As discussed in the initial phase, there may be a variety of occupants who may require some type of assistance to evacuate. This group could include restrained individuals, incapacitated individuals (because of the emergency or for other reasons), children, elderly people and people with disabilities.
Where there is a known, regular population of occupants with special needs, developing a procedure for providing any required assistance will be fairly simple.
The more complicated situations will involve those people with special needs who are not regular occupants. While both restrained individuals and any visiting children will typically arrive at a building with supervisor(s) and such supervisor(s) could be expected to provide any required assistance, a person with a disability could be visiting a building alone or with another visitor who is incapable of providing evacuation assistance. In addition, some individuals may be injured during the initial incident and may require assistance to evacuate. This presents a broad group of occupants that may potentially require varying degrees of assistance. The varied nature of possible scenarios points to the value of having a well-trained emergency team in place throughout the building. In the event of an evacuation order, any individual requiring assistance can be directed to an emergency team member who can provide (or summon people trained to provide) the needed assistance. However, due to the unknown nature of the assistance that may be needed, a good deal of training will be required for those team members who will provide assistance. Alternatively, emergency team members could use the emergency communication system to summon trained personnel in most cases, but still receive some general training so that anyone in imminent danger can be immediately moved.
One concept that has been the subject of much debate in recent years is that of "areas of refuge" (also known as "areas of rescue assistance," "areas of evacuation assistance" or "staging areas"). Essentially, this concept involves compartmenting a floor so that people with disabilities can move to the non-fire side and await evacuation. A 1992 study by the National Institute of Standards and Technology (NIST) determined that compartmentation is unnecessary in a sprinklered building, and in a non-sprinklered building areas of refuge may quickly become untenable unless substantial pressurization is provided. While this issue will be debated for several years, the following facts remain: Existing buildings without areas of refuge are abundant, there is no record of any fatalities resulting from people with disabilities being unable to evacuate. If the emergency plan can evacuate people with disabilities from areas that are severely threatened along with all other occupants, the hazard to the person with a disability is no greater than that to any other evacuating occupant.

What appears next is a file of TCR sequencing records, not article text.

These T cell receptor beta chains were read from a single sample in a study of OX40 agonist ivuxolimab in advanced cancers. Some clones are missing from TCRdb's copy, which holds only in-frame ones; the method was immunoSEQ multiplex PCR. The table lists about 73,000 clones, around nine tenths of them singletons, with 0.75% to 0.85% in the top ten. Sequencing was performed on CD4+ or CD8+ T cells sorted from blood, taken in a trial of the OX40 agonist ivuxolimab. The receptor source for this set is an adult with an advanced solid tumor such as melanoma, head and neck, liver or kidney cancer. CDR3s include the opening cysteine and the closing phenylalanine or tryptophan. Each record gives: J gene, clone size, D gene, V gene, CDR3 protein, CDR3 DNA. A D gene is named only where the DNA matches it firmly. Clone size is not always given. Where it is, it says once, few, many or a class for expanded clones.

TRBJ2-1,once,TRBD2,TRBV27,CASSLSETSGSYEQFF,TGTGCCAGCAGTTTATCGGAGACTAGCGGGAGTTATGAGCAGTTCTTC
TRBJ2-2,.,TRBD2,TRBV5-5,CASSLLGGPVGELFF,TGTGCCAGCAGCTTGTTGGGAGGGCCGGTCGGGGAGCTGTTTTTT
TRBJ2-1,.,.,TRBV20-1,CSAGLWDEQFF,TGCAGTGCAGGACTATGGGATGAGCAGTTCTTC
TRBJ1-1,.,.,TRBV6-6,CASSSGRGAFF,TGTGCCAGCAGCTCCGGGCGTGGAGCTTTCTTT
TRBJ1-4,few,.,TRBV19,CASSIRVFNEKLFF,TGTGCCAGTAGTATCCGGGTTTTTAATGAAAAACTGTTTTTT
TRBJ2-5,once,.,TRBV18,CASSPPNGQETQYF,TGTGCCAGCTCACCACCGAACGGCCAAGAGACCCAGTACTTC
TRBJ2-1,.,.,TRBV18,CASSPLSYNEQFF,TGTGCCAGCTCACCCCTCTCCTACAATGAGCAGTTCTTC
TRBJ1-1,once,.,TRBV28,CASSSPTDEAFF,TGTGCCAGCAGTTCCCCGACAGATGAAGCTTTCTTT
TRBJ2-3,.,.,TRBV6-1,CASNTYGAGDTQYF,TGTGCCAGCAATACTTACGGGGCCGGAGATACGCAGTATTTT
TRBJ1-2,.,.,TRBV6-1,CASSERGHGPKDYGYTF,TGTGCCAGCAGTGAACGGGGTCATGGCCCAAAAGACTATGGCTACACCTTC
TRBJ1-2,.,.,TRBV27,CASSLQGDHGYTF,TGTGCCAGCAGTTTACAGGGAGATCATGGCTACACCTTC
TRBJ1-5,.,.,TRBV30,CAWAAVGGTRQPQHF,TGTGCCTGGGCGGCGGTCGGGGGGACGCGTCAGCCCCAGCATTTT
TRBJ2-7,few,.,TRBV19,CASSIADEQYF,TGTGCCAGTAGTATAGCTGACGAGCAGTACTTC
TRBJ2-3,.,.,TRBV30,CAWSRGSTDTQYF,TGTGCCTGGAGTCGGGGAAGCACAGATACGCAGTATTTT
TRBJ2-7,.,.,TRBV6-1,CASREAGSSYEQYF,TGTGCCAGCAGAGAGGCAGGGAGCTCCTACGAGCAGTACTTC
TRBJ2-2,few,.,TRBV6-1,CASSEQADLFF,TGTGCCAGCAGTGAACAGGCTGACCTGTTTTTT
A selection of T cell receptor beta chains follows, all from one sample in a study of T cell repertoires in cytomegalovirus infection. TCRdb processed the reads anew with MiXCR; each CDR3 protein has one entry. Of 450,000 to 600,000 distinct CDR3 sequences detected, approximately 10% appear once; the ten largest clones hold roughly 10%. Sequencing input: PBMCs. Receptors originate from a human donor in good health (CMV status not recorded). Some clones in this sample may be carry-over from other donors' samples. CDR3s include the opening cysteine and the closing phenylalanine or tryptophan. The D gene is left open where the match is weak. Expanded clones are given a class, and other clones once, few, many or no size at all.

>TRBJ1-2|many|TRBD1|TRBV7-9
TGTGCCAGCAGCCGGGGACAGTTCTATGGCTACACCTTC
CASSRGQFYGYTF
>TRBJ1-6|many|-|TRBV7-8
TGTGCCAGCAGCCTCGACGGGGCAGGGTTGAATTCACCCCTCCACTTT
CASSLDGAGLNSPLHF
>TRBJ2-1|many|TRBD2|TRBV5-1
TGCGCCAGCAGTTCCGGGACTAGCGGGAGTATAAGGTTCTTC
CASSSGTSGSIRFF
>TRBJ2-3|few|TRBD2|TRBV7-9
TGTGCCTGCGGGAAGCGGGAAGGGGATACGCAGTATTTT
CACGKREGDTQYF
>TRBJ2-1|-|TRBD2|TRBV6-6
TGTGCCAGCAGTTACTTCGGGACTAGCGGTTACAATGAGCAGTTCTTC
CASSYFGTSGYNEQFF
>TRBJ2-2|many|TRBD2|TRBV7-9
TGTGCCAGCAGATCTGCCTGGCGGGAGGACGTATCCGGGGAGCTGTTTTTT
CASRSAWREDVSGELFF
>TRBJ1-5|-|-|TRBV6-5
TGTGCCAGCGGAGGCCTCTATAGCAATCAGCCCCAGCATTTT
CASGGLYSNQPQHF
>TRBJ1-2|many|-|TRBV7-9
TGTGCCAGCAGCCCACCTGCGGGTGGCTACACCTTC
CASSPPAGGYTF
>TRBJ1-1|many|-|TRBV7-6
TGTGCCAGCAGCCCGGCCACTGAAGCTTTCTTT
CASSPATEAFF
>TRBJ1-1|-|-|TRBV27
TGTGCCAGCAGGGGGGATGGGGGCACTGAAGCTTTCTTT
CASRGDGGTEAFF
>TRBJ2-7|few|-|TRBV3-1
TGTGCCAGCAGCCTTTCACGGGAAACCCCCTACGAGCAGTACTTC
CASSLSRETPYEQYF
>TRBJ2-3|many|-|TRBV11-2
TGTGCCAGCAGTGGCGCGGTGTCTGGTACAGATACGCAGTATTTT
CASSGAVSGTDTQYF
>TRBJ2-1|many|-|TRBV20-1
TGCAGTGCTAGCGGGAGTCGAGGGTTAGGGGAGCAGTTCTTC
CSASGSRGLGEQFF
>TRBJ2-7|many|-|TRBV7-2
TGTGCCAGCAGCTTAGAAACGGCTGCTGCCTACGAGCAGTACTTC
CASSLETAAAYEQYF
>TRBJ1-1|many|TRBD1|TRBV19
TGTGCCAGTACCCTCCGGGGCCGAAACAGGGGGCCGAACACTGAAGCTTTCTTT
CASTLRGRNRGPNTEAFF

(The following information is excerpted from Emergency Procedures for Employees with Disabilities in Office Occupancies, Pub. No. FA154, June 1995, by the Federal Emergency Management Agency and United States Fire Administration.)
By far, the greatest range of special needs exists in moving people to safe areas. People using wheelchairs, or with other obvious mobility disabilities, come immediately to mind. However, there are many people that may not appear to have a disability but will also require special assistance.
Permanent conditions such as arthritis or temporary conditions such as a sprained ankle or a broken leg can limit a person's ability to evacuate quickly and safely. Heart disease, emphysema, asthma or pregnancy can reduce stamina to the point of needing assistance when moving down many flights of stairs.
One major challenge is the identification of those individuals who may need special assistance. Consider people with emphysema, asthma and other respiratory conditions who may perform well in a drill but then experience problems in an actual emergency situation. This was learned in the World Trade Center evacuation as a result of the February 1993 bombing. People with respiratory conditions described the terror they experienced with the extreme exertion required to escape down many flights of stairs in unfamiliar and smoke-filled stair towers. They also explained that prior to that emergency evacuation they had never considered themselves as having a disability that would qualify them for inclusion in special assistance emergency evacuation plans.
Someone will always need special assistance in the event of a fire or other emergency requiring evacuation. Identifying these individuals is essential, but it's also important to realize that some of these people may not recognize their own needs for assistance. Allowances for visitors present in the building must also be made.
Once identified, individuals should be consulted about their specific limitations and how assistance can best be provided. Finally, assisting devices and methods for accommodation should be selected and discussed. This is necessary to assure a safe "emergency" evacuation from the building for the individual with a disability.
Keep in mind that someone with a permanent or major impairment generally knows the best way to be assisted. A minute or so spent talking with the individual will provide crucial information. People providing assistance should be trained on how to help without causing injury to themselves or others. This is especially relevant if someone needs to be lifted or carried.